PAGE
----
- Sparkling Wine
- Chardonnay, Pinot Meunier, Pinot Noir
- Sustainable, Vegan-Friendly
- Medium Bodied
- 12% alc./vol
About the Winery
Champagne Fresne Ducret
Fresne-Ducret is rich in family history and has been rooted in the premier cru village of Villedommange since the mid 1800s. Originally growing grapes for the big champagne houses, it wasn’t until the end of the second world war that the family decided to make their own wine. The tradition carries on today with Pierre Fresne and his wife Daniella (an Oakville ex-pat). Their philosophy is to produce wines that best exemplify the terroir of Villedommange, and they do this with sustainability in mind.
In 2014, Pierre Fresne embarked on a new adventure by creating a limited series of champagnes based on his desire for experimentation. Since then, he has produced one or two of these wines each year. Each are unique, according to his wishes and the profile of the vintage. This unique collection is called Arquémie, the term for alchemy in the Middle Ages. In 2018 Pierre began converting the vineyards to organic viticulture, and 2021 will be their first organic certified vintage.
95 points - Michael Godel
Hard to believe the age because while this almost certainly achieved an immediately retro toasted and evolved stage in its youth and though 12 years have passed the present day imaginings are dreamed to persist within that very immediate stage. As creamy as it is toasty, the textural body politic in La Grande Hermine is one of great cerebral and figurative impression. You feel, intuit and embrace such honesty and possibility. Drink this vintage dated Champagne all winter long. Its calming presence will preserve you in a state of grace lower than a snowman’s blood pressure. Drink 2020-2028. Tasted September 2020.
95 points - David Lawrason
This is a very intense yet nuanced and superbly balanced vintage Champagne. The nose is a blast of finely woven brioche, baked apple, lemon, hay and hazelnut - classic aromatics. It is medium bodied, bracing, dry with great acid grip and minerality. Such focus and outstanding length. Such presence! Tasted Sept 2020.
93 points - John Szabo, MS
Terrific aromatics here off the top, very much in the mature champagne idiom, featuring baked apple turnovers and brioche, toasted almonds, baker's yeast and dried/candied citrus peel in a complex and a highly engaging expression. The palate is an explosion of flavour, delivering more of the same on an ample and generous frame (in champagne context), and excellent length. Expect a bit more of a developed, binned-apple-type expression, a wine more for fans of mature champagne, but an excellent one at that. Drink or hold mid-term for the real goût anglais. Tasted September 2020.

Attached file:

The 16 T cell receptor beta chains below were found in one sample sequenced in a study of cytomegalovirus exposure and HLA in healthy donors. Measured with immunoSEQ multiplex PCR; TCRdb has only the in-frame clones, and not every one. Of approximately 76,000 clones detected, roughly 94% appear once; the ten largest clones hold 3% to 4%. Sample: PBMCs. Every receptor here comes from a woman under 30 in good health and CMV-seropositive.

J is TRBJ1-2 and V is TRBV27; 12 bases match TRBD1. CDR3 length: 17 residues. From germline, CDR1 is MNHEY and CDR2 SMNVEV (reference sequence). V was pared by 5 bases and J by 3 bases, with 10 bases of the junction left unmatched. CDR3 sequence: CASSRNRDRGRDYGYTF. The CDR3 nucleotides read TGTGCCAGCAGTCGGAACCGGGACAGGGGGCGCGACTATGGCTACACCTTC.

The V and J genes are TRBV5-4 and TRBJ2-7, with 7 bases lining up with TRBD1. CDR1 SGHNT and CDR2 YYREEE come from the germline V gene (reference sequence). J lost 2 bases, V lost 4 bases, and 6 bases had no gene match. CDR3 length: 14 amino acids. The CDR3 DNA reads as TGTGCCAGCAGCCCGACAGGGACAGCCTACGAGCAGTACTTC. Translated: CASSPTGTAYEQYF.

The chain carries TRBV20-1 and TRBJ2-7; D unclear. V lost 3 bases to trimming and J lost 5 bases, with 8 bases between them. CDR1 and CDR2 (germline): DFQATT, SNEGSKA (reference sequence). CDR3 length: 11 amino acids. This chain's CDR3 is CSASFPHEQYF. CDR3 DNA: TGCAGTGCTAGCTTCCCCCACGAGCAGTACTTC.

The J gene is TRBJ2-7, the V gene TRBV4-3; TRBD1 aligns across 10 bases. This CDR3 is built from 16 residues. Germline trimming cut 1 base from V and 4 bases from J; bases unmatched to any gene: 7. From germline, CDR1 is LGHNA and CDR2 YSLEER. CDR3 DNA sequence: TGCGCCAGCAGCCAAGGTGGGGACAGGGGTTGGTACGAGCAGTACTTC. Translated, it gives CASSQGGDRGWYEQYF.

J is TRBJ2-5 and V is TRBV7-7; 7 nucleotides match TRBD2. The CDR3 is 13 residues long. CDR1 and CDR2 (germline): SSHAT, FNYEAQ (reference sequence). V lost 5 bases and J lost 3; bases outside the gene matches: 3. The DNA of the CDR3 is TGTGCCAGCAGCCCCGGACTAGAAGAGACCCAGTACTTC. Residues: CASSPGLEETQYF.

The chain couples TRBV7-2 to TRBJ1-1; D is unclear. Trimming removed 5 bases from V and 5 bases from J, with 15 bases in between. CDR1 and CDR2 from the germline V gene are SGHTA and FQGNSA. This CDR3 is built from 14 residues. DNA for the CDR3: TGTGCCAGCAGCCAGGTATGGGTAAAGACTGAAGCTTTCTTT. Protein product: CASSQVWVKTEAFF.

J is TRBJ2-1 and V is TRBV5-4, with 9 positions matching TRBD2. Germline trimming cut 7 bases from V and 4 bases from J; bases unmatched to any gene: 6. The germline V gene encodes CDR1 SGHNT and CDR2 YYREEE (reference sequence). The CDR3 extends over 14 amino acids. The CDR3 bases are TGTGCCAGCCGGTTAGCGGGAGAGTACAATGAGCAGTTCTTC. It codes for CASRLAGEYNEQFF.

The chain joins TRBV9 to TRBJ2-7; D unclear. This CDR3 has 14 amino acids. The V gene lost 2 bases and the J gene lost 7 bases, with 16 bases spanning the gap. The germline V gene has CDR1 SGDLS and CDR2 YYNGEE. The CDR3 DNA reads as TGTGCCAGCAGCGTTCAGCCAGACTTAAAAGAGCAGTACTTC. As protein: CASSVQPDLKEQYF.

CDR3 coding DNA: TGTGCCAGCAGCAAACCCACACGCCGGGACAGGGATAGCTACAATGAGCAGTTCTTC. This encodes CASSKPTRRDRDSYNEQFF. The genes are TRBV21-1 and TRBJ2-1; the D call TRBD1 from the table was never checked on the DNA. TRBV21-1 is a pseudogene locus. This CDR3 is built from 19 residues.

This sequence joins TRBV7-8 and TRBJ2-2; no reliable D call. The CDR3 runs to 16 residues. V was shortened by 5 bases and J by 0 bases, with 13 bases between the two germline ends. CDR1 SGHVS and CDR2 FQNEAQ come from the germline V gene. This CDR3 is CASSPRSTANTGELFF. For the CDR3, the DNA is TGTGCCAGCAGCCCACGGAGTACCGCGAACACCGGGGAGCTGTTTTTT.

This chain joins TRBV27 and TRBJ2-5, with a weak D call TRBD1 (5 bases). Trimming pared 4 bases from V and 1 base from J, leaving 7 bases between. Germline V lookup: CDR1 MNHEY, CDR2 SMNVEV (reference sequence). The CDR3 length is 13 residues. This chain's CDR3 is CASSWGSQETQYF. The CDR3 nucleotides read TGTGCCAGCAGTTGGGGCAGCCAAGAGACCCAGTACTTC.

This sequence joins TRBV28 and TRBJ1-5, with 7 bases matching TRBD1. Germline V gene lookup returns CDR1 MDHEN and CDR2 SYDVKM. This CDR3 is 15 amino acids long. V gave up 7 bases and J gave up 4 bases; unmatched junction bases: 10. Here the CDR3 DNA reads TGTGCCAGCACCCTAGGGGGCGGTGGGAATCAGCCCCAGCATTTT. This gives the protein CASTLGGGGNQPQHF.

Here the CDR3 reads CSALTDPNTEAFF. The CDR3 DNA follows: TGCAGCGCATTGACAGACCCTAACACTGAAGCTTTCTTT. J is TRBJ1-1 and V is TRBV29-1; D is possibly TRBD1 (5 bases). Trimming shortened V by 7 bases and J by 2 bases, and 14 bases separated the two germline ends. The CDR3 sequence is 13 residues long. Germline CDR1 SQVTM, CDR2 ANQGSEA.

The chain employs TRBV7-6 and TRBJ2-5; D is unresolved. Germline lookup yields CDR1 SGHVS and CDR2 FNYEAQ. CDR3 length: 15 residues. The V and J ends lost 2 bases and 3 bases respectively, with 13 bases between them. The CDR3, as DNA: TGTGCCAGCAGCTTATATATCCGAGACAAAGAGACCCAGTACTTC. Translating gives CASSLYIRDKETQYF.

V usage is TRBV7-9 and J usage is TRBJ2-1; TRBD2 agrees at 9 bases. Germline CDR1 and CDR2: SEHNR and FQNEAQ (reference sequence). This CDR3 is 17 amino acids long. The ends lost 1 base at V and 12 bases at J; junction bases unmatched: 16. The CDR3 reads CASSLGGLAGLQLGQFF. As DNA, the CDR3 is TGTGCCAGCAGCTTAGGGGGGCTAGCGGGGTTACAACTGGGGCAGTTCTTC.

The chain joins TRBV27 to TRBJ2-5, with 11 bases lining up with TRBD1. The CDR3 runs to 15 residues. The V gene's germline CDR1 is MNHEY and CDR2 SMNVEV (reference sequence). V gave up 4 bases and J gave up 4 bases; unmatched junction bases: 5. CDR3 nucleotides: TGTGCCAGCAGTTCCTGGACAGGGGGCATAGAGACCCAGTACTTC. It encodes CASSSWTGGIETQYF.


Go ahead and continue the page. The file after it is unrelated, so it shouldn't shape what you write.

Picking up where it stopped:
- White Wine
- Medium Bodied
About the Winery
The Jeanne Marie label was created by David Gordon, one of New York’s first recognized sommeliers, and the person responsible for the Wine Spectator Grand Award-winning wine list at Manhattan’s famed Tribeca Grill restaurant. The restaurant opened in 1990 by restaurateur Drew Nieporent and actor Robert DeNiro. Gordon, who is self-taught, began learning about wine in the 1980s just as Kevin Zraly was beginning to educate America on the world of wine. At the time, there were very few non-French somms working in the city and the British-born Court of Master Sommeliers was in its infancy.
“You had to pick up a book or magazine to learn about wine,” says Gordon. There were no YouTubes or Google or extensive training programs. The list now boasts over 1800 selections including verticals of some of the most sought-after producers.
While he tasted and learned about the best wines on the planet, which included expensive Burgundies and Rhône wines, Gordon always kept the consumer top of mind. “House” Cab and Chard were big sellers at the restaurant, so he set out to meet that demand with a genuine product that would deliver consistent quality.
“I started the Jeanne Marie line as a fun, cool thing to do,” says Gordon. “There really weren't any wines associated with sommeliers at the time. Now there are many, but these were definitely among the first. I named the wine after the person I worship, my wife of 30+ years- Jeanne Marie."
In the beginning, Gordon sourced the wines from his friends in Napa and Sonoma. Producers such as Caymus, Lewis Cellars, and Miner Family provided grapes and helped with the winemaking for the early cuvées. The first Chardonnay vintage was 1992, released in 1994. Today, all the wines are sourced from top producers who have provided high-quality fruit at a fair price year after year. Gordon has kept to his original promise that wines with the Jeanne Marie label will always be affordable and delicious. “People want ripe fruit and a clean taste that’s not too oaky or tannic,” he says. The wines are refreshing, they can be drunk as an aperitif before dinner or with a meal."
Wines bearing the Jeanne Marie label, much like David Gordon himself, are welcoming and unpretentious.